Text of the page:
St. Martin’s Press
Pub Date: 12/2004
Octavia Longbow is the show producer at Hot 100, Dallas’ top R&B radio station and she wants what every sistahs wants. Alphonzo, ‘The Radio Gigolo’ would love to give it to her but she’s holding out for I. Rome- the double platinum superstar who’s given her nothing but three years of hot loving and heartache. The last time I. Rome blew into town, he left with Octavia’s purse and her self-respect. When she meets (drop dead gorgeous) Legacy Childs, after running him over with her car, she develops second thoughts about what love really means and an elaborate scheme to make Mr. Double Platinum bring back her purse.
Cee-Cee Lovely, lady deejay extraordinaire, can get any man she wants but Alphonzo has what she needs. Watching him chase behind her best friend is hard to do and even more difficult when Truest (Muldoon) comes around. If Truest puts her mind to it, she can be the best hairstylist and confidant a woman could hope for, unless there’s a fine man involved. Then, she becomes a crafty chameleon like Tony Tune, the morning show host with a private pleasure palace, a million dollar contract and more tricks up his sleeve than an out of work magician.
If you ever wondered what really goes on, ‘Down at the Station’, buckle up for a Hot 100 joy ride into the lives of the wildest deejays on the radio- from the other side of the microphone. ‘What goes on down at the station, stays at the station,’ until now.
Every Sistah Wants It
by Victor McGlothin
That whole year was a real trip. Marshall was getting with some rich white girl, Shauni Woodbridge, whom he thought had AIDS. Rorey Garland, the star quarterback, killed himself and all hell broke loose on the campus after that. I was only a sophomore then, nineteen years old and didn’t have no business off the Oklahoma reservation nor on a college yard with thirty thousand other students trying to find themselves. Rome was just as lost as any of us until he entered a karaoke contest to impress Heretta and ending up winning the damned thing. Although she turned him down cold, there was nothing stopping him on the music front after that. He dropped out of school, worked three jobs and paid for voice and piano lessons. I was just one of his many friends, as he put it. Sprung too, just like all his other so-called friends who knew about me.” “I. Rome had it going on back then too?” Cee-Cee openly agreed with Essence magazine’s assessment of the entertainer’s style and appeal.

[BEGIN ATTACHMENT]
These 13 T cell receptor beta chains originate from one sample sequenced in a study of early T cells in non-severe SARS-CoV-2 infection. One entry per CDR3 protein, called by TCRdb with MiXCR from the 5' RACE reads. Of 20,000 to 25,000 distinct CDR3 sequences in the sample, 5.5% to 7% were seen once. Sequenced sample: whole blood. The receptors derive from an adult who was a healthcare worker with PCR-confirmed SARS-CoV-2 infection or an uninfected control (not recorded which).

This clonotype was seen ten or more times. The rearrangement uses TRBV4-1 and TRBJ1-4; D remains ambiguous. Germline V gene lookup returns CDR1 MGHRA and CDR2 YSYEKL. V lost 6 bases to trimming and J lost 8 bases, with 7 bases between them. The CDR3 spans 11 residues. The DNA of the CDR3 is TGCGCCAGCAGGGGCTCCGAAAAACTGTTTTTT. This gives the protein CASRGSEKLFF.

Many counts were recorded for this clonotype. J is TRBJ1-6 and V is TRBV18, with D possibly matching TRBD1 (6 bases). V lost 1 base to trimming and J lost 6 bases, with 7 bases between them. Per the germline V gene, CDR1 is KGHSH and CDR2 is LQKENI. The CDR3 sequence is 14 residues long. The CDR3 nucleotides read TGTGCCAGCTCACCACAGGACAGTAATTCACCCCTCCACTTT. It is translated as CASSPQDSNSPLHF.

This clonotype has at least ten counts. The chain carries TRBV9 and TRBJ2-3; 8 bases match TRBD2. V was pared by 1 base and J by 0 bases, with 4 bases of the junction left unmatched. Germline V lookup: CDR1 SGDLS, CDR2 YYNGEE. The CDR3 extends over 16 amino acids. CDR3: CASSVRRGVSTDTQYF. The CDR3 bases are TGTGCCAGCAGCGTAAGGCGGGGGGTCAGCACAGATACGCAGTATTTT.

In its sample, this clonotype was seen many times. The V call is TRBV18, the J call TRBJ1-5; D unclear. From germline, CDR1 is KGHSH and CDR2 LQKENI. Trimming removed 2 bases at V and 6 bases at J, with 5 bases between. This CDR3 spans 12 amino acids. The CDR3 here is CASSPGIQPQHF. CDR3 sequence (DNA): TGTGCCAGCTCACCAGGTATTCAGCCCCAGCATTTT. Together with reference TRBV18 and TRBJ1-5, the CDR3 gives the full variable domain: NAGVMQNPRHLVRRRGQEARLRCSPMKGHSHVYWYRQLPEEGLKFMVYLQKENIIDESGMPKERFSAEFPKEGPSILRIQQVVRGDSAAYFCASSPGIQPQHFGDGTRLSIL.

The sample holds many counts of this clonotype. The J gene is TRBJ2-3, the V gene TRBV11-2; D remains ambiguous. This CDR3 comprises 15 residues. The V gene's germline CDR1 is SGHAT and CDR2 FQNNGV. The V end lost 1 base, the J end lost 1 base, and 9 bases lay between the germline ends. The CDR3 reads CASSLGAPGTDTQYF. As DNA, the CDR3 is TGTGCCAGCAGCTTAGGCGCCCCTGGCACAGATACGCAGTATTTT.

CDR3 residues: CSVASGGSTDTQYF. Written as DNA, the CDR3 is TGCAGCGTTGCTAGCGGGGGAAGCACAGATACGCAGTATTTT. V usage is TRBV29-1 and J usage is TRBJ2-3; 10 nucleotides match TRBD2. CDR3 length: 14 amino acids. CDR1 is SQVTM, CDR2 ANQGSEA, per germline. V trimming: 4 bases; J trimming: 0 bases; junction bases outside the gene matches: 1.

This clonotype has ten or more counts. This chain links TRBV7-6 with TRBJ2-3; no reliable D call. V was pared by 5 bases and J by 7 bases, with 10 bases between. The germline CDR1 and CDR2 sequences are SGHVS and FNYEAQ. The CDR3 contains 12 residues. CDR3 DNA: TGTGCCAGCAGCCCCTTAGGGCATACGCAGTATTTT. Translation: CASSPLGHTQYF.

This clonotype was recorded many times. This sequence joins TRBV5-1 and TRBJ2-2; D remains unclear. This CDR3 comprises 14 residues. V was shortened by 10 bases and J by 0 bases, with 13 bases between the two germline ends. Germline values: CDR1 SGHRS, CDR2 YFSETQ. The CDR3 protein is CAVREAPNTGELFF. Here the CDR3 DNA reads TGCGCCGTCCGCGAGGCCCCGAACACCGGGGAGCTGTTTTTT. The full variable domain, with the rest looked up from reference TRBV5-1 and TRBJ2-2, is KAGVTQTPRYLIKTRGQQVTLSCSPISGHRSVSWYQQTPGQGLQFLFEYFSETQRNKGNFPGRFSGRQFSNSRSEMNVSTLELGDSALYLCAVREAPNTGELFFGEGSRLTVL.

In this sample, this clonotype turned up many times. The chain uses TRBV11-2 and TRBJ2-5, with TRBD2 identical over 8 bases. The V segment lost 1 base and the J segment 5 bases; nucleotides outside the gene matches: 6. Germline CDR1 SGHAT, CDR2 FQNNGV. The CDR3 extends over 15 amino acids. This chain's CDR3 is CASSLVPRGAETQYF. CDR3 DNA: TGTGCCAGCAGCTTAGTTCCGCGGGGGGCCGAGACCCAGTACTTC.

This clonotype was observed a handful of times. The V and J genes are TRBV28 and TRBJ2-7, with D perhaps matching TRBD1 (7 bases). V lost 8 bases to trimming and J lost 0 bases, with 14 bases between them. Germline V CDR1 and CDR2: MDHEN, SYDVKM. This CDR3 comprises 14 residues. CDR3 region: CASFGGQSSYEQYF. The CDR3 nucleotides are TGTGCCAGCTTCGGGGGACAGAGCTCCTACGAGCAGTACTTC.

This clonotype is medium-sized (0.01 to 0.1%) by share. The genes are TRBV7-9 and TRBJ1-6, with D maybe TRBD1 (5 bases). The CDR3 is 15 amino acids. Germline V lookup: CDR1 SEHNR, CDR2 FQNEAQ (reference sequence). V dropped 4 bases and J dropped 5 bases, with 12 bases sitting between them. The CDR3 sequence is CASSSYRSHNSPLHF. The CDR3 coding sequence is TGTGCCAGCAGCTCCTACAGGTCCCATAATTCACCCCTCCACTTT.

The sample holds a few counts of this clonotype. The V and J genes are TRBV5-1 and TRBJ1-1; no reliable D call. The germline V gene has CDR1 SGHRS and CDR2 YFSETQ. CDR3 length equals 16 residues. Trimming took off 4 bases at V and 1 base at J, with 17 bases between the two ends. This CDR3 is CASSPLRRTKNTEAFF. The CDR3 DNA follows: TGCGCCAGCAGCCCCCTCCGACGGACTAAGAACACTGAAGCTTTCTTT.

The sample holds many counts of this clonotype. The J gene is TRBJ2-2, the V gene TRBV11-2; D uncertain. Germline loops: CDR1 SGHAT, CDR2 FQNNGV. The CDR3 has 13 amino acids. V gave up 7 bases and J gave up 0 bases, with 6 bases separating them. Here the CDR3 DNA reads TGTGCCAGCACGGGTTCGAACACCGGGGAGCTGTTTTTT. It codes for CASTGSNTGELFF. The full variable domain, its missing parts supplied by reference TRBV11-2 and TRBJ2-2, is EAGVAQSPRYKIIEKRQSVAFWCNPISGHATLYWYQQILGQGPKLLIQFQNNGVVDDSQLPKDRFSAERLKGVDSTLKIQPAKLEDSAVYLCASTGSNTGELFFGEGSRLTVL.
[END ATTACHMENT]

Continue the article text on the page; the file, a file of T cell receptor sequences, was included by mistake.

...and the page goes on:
“No doubt, with or without money, Isaiah Rome is simply too much man for one woman and that has always been his down fall.”
“Isaiah? That’s what I. stands for? I thought it was something cool, more street.”
“Sounds kinda corny I know and he was so down to earth in the beginning. He would write music and sing to me while I studied. ‘Said I was his muse, his hip and his hop then one day I caught him in my bed with my dorm mate from down the hall. He was busy giving her the hip hop that I supposedly inspired.”
“Ohh, that’s so sad. What did you do about it?”
“I cried a river after my dorm mate gathered her clothes and left my room although the damage had already been done. The private pedestal I created for him was too high. Each time he’d fall off it, the harder I’d hit bottom. He didn’t care though. The man just dusted himself off and went on about his business as if nothing ever happened. Make no mistake, the pain was mine and mine alone.”
Like a trained stunt driver, Cee-Cee skillfully maneuvered the car across two busy lanes of freewheeling motorists while listening in. “Hmm, I thought you were seeing him after you finished undergrad and moved to Dallas.”
“Embarrassed as I am to say, I never stopped. I was always there no matter what. He began to do more local singing gigs then traveled from state to state. All the while, I waited. I waited through the drama resulting from several drug allegations, two bad marriages including the one he’s currently in, his baby-mama-drama and too many paternity suits to count. Humph, after the first scandal I felt sorry for him and wondered if I would have been able to stick it out had I been his first wife. After lightening struck again, I was counting my lucky stars that I wasn’t.” Octavia gazed out of the window, reflecting on what she’d spent just as much time worrying about as she had trying to forget. “My mama always told me, if you want to see the end of a relationship with a man just look at the beginning. The future is always there, in plain view.”